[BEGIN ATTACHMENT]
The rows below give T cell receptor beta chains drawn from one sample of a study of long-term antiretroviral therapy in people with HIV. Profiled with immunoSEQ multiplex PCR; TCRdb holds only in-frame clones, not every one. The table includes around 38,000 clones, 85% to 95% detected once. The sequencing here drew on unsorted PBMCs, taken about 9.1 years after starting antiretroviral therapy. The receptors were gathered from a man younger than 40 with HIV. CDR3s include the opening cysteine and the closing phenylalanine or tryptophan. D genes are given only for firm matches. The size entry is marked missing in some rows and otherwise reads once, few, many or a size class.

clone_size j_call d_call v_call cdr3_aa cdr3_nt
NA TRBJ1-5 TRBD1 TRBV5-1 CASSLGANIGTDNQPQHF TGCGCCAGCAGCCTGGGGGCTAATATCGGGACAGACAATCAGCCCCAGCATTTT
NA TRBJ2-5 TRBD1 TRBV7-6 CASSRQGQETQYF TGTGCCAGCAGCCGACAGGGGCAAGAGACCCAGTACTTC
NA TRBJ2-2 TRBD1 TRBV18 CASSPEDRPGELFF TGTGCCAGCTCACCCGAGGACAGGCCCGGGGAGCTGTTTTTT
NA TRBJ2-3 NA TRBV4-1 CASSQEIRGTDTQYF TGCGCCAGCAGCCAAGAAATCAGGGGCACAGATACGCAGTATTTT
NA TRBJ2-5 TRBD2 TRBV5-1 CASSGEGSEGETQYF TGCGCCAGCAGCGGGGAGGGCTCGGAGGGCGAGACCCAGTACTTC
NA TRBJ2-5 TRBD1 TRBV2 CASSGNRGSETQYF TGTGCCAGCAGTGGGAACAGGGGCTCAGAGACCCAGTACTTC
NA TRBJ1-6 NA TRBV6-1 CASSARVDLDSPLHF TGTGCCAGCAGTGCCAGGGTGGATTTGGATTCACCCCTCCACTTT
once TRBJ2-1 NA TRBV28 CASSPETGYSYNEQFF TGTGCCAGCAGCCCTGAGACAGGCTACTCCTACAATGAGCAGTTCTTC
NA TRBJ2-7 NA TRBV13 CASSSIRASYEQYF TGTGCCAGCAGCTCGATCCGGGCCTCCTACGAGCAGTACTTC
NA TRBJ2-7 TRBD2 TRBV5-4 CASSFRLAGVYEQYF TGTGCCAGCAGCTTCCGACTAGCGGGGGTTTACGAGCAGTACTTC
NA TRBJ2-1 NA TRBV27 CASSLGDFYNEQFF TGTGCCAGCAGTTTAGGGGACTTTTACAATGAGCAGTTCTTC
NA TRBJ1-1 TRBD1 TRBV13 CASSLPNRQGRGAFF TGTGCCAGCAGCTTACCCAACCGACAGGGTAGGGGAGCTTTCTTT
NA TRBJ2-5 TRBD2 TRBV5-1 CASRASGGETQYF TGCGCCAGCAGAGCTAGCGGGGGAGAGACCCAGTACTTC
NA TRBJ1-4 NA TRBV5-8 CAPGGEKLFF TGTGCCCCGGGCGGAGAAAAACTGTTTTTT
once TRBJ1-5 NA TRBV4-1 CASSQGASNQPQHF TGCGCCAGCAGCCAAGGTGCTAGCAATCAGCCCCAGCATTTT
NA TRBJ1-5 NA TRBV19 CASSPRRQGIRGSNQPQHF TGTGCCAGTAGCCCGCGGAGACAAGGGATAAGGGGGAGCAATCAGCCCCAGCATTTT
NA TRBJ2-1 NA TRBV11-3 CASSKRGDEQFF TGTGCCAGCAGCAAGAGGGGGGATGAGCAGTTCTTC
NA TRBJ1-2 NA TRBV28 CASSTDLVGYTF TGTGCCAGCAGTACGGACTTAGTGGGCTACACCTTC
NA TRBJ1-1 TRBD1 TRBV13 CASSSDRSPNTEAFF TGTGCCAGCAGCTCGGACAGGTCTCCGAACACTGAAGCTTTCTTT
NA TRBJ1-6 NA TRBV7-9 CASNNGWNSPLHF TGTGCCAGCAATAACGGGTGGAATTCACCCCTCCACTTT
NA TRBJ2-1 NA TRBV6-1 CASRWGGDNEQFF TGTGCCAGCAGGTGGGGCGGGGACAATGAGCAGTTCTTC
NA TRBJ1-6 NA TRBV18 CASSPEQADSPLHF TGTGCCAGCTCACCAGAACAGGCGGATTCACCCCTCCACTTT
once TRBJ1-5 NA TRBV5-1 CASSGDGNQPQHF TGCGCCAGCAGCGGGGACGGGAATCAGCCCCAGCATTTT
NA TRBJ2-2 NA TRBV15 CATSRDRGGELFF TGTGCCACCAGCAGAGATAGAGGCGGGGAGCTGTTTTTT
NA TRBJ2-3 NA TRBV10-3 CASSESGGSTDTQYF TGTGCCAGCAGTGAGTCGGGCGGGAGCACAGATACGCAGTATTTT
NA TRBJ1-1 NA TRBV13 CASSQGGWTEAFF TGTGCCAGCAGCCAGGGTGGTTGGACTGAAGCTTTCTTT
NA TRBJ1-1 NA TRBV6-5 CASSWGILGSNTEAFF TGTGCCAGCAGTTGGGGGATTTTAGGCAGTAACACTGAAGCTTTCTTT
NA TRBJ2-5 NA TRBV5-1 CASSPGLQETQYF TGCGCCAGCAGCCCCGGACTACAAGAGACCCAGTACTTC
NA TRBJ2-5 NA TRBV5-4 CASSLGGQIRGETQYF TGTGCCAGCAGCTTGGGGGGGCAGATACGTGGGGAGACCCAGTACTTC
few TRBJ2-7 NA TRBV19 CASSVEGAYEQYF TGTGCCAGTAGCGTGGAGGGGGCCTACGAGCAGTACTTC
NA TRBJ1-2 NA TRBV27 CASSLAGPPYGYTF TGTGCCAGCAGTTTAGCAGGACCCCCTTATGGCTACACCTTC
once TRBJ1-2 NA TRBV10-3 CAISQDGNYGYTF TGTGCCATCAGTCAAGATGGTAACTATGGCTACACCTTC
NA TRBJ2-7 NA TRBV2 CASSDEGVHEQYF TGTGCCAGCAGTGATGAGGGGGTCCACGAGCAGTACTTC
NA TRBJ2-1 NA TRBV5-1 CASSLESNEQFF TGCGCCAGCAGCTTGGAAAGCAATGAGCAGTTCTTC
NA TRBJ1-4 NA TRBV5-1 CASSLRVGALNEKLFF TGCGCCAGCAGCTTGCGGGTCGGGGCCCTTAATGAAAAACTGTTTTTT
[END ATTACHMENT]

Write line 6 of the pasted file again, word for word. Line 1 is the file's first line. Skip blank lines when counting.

NA TRBJ2-3 NA TRBV4-1 CASSQEIRGTDTQYF TGCGCCAGCAGCCAAGAAATCAGGGGCACAGATACGCAGTATTTT